Almost all perfume oils in Europe and the United States are extracted or diluted with chemical solvents like alcohol. According to Hakim Chishti, one of this country’s foremost authorities on aromatherapy, even one drop of alcohol will destroy some of the healing qualities of a volatile oil. L who has worked with aromatherapy for about eight years, says that alcohol and other solvents break the oils apart so they are no longer chemically “whole.” Even worse, most perfumes, cosmetics, toiletries, etc. contain synthetic fragrances.

This is why many people are allergic to perfumes and the fragrances in toiletries, soaps, etc. The pure oils do not cause these problems. In one class I conducted, a lady with terrible allergy problems left the room when we began smelling the fragrances. She was afraid they would trigger her allergies. The next day she sat in the class as we applied these fragrances therapeutically and appeared to suffer no allergic response whatsoever. Many other people who cannot stand commercial perfumes have told me that they love the fragrance of pure attars. (This makes me wonder if some of the therapeutic value of an aromatic herb is destroyed when it is extracted with alcohol.)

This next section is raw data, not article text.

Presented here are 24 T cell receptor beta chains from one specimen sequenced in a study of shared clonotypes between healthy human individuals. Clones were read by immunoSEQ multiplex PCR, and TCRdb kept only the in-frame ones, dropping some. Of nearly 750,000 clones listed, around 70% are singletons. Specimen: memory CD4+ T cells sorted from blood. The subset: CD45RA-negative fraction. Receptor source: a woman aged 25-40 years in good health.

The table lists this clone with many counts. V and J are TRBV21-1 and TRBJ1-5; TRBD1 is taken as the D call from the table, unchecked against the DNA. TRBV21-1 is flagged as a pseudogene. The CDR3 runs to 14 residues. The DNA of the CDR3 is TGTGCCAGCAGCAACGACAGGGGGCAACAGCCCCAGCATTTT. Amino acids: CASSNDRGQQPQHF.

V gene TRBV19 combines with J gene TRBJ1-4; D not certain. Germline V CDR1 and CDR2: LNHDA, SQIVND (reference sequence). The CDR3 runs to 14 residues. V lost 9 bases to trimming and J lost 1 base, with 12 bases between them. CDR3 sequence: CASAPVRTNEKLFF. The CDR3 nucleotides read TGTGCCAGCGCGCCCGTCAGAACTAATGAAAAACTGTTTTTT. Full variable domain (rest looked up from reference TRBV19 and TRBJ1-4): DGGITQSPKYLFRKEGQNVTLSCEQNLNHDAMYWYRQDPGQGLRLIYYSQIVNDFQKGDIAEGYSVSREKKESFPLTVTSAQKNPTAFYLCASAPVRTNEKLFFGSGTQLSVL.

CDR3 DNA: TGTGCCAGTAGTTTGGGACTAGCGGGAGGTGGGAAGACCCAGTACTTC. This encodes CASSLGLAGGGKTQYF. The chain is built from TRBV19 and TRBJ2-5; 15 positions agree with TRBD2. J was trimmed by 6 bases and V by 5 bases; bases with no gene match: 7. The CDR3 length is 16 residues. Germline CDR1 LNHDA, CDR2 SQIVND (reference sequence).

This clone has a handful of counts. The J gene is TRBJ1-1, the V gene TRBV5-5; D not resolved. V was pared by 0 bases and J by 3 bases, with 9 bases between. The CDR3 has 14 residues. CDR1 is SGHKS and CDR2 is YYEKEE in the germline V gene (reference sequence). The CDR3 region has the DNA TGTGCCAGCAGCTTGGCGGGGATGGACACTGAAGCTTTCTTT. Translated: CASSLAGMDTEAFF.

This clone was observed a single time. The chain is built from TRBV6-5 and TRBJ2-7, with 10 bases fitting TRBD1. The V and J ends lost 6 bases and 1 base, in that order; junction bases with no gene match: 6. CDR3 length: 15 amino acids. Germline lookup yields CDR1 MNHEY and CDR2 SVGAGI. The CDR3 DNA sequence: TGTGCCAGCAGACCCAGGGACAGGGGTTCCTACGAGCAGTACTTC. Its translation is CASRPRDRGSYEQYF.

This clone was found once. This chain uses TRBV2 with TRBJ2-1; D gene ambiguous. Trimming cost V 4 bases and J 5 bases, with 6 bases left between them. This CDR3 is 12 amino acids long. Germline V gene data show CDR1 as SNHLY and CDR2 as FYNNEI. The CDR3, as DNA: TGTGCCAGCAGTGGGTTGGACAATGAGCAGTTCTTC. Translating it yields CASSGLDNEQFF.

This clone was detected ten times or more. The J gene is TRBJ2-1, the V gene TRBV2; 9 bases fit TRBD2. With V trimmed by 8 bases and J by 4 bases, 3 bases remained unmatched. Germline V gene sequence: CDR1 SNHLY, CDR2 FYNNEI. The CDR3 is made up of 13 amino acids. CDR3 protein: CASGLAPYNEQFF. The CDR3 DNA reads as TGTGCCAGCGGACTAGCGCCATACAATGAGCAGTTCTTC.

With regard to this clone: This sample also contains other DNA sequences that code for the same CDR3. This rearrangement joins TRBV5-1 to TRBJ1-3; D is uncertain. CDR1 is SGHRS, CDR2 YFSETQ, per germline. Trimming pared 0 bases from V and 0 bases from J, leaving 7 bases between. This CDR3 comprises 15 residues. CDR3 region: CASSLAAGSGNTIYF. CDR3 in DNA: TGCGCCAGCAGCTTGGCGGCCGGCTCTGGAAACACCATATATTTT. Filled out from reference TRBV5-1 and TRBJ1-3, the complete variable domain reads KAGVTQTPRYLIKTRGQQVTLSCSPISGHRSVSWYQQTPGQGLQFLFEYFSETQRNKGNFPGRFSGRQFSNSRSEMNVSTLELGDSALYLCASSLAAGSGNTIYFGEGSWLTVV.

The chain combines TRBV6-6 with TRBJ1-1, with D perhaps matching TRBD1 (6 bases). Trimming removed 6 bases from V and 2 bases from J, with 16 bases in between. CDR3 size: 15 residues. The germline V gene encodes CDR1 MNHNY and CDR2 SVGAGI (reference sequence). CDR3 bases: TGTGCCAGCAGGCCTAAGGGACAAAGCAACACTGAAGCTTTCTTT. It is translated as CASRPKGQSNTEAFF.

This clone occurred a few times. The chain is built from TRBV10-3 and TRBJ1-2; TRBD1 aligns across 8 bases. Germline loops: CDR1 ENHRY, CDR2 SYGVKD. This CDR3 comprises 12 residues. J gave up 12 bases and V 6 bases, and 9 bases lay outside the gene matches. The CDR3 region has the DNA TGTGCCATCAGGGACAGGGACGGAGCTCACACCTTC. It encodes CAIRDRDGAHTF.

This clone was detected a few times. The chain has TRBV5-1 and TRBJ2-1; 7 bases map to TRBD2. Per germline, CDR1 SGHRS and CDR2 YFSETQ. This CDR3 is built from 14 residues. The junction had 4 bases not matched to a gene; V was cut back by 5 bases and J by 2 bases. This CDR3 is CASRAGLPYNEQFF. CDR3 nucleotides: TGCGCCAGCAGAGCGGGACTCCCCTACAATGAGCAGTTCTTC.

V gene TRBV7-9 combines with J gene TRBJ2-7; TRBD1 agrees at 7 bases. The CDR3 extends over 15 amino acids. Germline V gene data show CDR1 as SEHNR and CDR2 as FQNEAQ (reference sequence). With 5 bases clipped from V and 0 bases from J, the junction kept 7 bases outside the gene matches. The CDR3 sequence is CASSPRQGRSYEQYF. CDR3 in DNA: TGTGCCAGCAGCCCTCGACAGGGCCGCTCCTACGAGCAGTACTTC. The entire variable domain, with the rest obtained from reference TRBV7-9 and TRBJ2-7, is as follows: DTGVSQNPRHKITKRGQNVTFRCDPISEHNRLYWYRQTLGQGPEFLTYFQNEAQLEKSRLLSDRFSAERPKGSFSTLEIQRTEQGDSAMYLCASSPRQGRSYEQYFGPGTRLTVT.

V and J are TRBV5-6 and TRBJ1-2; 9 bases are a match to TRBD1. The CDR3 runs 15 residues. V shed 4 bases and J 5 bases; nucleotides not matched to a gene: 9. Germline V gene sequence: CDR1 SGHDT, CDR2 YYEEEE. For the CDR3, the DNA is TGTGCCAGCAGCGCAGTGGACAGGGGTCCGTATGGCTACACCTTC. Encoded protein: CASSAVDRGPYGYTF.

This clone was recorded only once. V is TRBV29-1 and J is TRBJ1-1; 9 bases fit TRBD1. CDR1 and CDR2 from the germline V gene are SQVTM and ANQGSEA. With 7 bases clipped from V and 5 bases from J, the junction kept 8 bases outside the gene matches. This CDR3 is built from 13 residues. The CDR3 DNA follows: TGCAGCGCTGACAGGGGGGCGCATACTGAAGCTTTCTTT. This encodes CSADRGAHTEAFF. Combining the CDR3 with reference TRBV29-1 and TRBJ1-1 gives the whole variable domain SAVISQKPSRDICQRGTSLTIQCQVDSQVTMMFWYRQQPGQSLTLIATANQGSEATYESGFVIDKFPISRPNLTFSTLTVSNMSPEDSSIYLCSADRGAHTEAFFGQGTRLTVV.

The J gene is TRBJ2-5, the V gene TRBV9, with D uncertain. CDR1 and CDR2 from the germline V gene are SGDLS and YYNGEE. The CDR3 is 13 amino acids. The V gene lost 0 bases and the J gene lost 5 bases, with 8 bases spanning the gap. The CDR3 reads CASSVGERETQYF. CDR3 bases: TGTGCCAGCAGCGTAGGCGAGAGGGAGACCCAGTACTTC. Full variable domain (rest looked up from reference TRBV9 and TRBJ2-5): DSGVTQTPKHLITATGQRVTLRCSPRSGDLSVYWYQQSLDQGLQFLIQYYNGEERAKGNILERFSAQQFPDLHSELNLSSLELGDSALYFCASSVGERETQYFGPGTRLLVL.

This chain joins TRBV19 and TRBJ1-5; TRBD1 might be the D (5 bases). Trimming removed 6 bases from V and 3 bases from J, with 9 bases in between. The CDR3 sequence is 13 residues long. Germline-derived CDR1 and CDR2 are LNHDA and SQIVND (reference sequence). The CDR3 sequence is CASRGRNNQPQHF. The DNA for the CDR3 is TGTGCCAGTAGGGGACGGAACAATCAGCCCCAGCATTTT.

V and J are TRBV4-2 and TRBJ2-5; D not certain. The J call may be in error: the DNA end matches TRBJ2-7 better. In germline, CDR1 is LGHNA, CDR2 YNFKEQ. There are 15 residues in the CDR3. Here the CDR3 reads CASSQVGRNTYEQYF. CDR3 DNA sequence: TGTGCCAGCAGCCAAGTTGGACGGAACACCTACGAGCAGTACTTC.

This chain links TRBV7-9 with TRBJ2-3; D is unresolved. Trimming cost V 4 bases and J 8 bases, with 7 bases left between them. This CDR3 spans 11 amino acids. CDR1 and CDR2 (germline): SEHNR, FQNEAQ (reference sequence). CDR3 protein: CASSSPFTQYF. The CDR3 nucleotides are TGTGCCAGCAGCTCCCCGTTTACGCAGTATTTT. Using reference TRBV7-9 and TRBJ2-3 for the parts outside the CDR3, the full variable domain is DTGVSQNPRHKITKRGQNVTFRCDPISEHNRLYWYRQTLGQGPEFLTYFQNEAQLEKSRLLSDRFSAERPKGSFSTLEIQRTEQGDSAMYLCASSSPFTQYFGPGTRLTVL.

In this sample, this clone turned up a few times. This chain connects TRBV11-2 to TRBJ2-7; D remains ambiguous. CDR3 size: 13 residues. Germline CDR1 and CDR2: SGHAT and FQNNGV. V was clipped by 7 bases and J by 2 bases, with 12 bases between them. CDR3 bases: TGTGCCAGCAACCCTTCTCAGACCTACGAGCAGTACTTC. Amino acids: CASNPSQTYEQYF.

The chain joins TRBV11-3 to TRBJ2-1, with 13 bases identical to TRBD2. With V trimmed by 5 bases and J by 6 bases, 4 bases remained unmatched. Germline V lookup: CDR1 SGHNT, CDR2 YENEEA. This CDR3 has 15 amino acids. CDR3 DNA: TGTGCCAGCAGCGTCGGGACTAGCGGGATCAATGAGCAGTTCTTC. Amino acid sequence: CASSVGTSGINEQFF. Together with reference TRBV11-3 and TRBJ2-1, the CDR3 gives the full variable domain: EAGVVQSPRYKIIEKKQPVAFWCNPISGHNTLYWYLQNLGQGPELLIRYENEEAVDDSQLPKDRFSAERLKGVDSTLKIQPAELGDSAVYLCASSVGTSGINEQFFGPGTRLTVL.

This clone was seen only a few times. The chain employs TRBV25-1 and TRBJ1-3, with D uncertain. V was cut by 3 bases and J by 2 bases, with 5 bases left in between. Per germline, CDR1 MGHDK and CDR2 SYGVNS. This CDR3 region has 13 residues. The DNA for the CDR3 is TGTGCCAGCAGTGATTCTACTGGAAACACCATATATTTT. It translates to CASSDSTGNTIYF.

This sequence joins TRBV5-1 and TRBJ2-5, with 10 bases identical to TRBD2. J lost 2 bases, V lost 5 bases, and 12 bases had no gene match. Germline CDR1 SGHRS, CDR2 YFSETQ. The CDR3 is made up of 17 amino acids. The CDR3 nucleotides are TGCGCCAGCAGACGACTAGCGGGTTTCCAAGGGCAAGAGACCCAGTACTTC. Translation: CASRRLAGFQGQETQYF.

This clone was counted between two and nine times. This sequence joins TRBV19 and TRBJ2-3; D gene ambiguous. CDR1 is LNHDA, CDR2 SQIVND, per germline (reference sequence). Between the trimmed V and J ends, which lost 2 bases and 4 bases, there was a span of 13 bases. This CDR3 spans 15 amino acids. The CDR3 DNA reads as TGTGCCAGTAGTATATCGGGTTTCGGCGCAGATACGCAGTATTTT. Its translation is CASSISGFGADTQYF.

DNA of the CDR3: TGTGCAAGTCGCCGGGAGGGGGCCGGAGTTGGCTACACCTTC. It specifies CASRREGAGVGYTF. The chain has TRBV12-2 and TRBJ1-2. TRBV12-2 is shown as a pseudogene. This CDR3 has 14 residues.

Medicines for the Soul

Oils are to be used externally. They are worn as perfumes and the fragrance helps to alter the mood of those who inhale it. They are ideal for emotional healing. That is probably why Avicenna considered all floral essences to be remedies for the heart—not the physical heart, but the emotional one. If you think about it, an aroma, such as the smell of fresh-baked bread, can make an almost instant change in your feelings. There have even been some studies in recent years which have demonstrated the power that scents have to alter mood.

Aromas are deeply connected with memory. Certain fragrances can vividly bring back entire experiences, including the emotions those experiences evoked.

There are twelve major emotional energy centers in the body. These energy centers have been called chakras. Through muscle testing, one can tell whether each one of these energy centers is closed or open. What has been fascinating is to discover that when a particular energy center is closed, certain fragrances will smell absolutely wonderful to that person. These delightful-smelling fragrances are the very ones the person needs to open up and heal that emotional energy.

This was demonstrated in a class when the various oils were passed around the room for the students to smell. Later, I muscle tested each student to determine which emotional energy centers were closed. When I found the closed emotional centers, I muscle tested to find out which oil would help to heal those emotions. When I told the person which oil tested the strongest on them, most of the students responded that it was one of their favorite fragrances. At least three students had liked that oil so much that they had put some on their skin while they were being passed around the class.

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 For more information Contact:

Karen Olerich, Herb Specialist
Phone: (719) 495-4930
E-Mail:
herbladv@a-renewedhealth.com